Moving 5,700 miles from New Mexico to Italy required a lot of decision-making in the past several months, not the least of which was how to get a spoiled and stubborn but super sweet yellow Labrador across the Atlantic.
As best I could determine, I had three options for moving my dog from the U.S. to Italy: on an airplane as a certified emotional support animal; on an airplane in the cargo hold; and on A Queen Mary 2 (QM2) transatlantic crossing from New York to Southampton, England. The latter option, obviously, would also have required additional methods of transportation to and from the docking points but it was still my first choice when I started planning my move.
The QM2 has a couple dozen kennels and allows dogs and cats to travel in them on some of their one-way Transatlantic sailings. I thought sailing across the ocean blue would not only be a better option than flying for my Lab, Bodhi, but also would be a wonderful adventure for the two of us. And even though I would probably have to drive Bodhi from New Mexico to New York and then from England to Italy, it was what I wanted to do – until I learned that the right-size kennels for Bodhi were booked until 2021. (Delaying my move for two years was not considered – not even for a moment!)
The emotional support animal option was not viable either because while Bodhi definitely provides me with emotional support, he is not a certified support animal and because he likes to try to greet everyone he sees and barks at strange noises, having him in an airplane cabin with me would actually cause me more stress than comfort.
So, that left me with the cargo hold. Like many pet owners, I had heard horror stories about dogs flying that way. But then I learned the area for animals is pressurized and climate-controlled just like the main cabin. Still, I knew it would be hard for me to manage all my belongings – not to mention my emotions – as I moved, along with Bodhi’s belongings and emotions, so I set out to find help. Several Internet searches led me to a great pet relocation service, All Pet Travel. (This is not a paid advertisement – just my experience with the company and there are other pet relocation services available.)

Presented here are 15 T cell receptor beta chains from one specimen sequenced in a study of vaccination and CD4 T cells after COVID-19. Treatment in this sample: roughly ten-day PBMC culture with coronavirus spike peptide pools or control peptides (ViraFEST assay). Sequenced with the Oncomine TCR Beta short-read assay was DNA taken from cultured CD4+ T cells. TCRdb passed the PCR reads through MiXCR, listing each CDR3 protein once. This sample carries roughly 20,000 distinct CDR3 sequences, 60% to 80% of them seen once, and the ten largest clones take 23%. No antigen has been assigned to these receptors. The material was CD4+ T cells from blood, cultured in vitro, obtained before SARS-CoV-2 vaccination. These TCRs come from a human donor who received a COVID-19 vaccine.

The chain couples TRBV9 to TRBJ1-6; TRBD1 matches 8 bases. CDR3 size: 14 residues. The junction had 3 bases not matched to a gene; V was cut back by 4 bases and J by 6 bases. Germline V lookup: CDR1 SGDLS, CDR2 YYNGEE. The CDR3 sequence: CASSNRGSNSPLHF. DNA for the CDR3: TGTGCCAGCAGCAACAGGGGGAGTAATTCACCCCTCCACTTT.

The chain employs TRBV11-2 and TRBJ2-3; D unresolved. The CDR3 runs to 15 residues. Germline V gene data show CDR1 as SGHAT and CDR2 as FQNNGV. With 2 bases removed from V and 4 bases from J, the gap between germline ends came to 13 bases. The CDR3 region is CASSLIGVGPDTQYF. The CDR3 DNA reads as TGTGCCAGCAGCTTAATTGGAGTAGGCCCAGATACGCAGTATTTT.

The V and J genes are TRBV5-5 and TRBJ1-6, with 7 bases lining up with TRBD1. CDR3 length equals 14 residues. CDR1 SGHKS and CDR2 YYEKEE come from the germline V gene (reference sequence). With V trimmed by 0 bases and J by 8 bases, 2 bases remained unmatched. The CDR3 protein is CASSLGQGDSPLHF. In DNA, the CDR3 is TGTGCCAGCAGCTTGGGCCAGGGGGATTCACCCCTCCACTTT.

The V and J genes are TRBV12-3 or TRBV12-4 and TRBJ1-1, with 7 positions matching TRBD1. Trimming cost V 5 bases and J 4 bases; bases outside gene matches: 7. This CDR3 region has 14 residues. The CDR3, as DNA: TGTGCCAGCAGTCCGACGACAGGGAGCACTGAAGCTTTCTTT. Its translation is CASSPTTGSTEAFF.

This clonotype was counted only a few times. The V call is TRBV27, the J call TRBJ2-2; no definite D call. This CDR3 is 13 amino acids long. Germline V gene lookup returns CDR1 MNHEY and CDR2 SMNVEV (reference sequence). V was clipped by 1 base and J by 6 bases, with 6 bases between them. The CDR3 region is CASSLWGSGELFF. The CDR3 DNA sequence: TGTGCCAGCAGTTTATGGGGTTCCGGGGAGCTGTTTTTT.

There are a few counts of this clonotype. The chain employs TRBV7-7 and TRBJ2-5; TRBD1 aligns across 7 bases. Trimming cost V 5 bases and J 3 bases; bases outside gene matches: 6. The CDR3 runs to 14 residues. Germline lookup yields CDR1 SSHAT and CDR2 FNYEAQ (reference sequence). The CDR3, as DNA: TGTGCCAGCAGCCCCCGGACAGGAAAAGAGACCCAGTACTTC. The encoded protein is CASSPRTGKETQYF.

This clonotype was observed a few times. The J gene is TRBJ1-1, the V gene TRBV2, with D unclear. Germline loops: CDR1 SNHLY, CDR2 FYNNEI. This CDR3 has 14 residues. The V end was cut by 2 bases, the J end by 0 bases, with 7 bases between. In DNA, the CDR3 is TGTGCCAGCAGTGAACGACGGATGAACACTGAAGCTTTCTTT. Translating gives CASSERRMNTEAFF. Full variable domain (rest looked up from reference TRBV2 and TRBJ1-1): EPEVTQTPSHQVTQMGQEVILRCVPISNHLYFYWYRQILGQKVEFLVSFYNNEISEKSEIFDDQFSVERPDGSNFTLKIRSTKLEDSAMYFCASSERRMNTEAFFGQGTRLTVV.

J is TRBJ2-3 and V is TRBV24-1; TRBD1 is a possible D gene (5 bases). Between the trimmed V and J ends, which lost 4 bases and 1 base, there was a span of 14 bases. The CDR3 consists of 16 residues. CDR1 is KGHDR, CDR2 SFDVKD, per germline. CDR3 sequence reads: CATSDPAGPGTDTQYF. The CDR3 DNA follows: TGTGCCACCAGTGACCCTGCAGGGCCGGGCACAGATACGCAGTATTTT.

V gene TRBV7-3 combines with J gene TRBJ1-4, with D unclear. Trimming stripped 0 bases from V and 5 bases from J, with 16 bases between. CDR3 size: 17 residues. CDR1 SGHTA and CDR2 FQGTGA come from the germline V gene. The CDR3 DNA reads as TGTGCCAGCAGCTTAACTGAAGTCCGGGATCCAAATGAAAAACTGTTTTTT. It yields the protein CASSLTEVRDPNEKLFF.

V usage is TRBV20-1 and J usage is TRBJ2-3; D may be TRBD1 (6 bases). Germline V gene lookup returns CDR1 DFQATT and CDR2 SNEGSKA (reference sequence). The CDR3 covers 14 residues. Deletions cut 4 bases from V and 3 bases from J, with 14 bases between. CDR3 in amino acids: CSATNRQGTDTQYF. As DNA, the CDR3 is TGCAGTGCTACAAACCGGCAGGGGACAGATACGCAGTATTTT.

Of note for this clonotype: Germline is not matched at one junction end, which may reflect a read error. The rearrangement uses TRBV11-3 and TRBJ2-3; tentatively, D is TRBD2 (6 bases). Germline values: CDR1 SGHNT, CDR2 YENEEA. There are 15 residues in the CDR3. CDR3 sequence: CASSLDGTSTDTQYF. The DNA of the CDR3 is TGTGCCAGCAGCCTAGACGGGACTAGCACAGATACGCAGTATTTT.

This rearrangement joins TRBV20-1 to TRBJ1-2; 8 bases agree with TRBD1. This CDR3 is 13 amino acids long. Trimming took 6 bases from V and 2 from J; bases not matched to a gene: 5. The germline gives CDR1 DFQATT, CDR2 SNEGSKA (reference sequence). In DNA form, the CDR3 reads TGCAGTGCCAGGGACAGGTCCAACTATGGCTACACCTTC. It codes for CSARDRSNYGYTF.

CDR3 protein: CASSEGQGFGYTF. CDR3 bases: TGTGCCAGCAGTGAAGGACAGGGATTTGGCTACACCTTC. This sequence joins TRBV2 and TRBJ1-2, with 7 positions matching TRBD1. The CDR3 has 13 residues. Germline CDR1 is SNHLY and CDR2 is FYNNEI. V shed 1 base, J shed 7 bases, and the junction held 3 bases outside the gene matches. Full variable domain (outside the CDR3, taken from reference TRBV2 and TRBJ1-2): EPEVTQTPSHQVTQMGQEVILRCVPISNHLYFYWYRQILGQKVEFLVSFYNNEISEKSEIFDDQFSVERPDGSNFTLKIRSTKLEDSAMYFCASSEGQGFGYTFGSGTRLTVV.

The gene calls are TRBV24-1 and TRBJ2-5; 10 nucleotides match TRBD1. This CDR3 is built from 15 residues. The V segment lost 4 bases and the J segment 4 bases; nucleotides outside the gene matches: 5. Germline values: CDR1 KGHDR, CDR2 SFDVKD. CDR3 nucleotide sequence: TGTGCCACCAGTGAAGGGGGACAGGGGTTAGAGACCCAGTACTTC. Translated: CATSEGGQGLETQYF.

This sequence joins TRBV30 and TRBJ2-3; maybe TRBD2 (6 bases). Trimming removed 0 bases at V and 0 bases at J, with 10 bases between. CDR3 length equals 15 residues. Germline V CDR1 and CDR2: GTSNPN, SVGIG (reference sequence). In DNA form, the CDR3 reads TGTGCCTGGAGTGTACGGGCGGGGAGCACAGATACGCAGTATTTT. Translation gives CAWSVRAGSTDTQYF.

All Pet essentially handled everything, just calling or emailing me when I needed to fill out paperwork or take Bodhi to the vet or buy the crate for the airplane. Choosing the right size crate is key. There are several U.S. Department of Agriculture requirements for moving a dog from the United States to Italy, as well as individual airline requirements. For instance, while there is no quarantine period for a dog entering Italy from the U.S., there is a specific type of microchip required, certain mandated vaccinations and a time-sensitive European Union (EU) health certification requirement. The details are spelled out on the USDA’s website. Pet owners can complete the process themselves – that is, without hiring a pet relocation expert. For me, however, having a professional in charge of the process made my move much less stressful if not less expensive.
I wanted Bodhi to have as little time in the air as possible and a direct flight. Because direct flights from Albuquerque to the EU don’t exist, All Pet Travel arranged to have him picked up in Albuquerque and driven to Los Angeles. While my move to Italy required two layovers, Bodhi flew directly from LAX to Rome (I mentioned he was spoiled, didn’t I?) All Pet also arranged at my request for him to be picked up in Rome and driven to me in Lucca.
Bodhi made the trip and the transition to life in Italy easily! He loves that we walk a few times each day on the ancient walls that surround the historic center of Lucca, that he can go in a gelato shop (and many other places) with me and that he’s making new friends just like I am! -post by Judy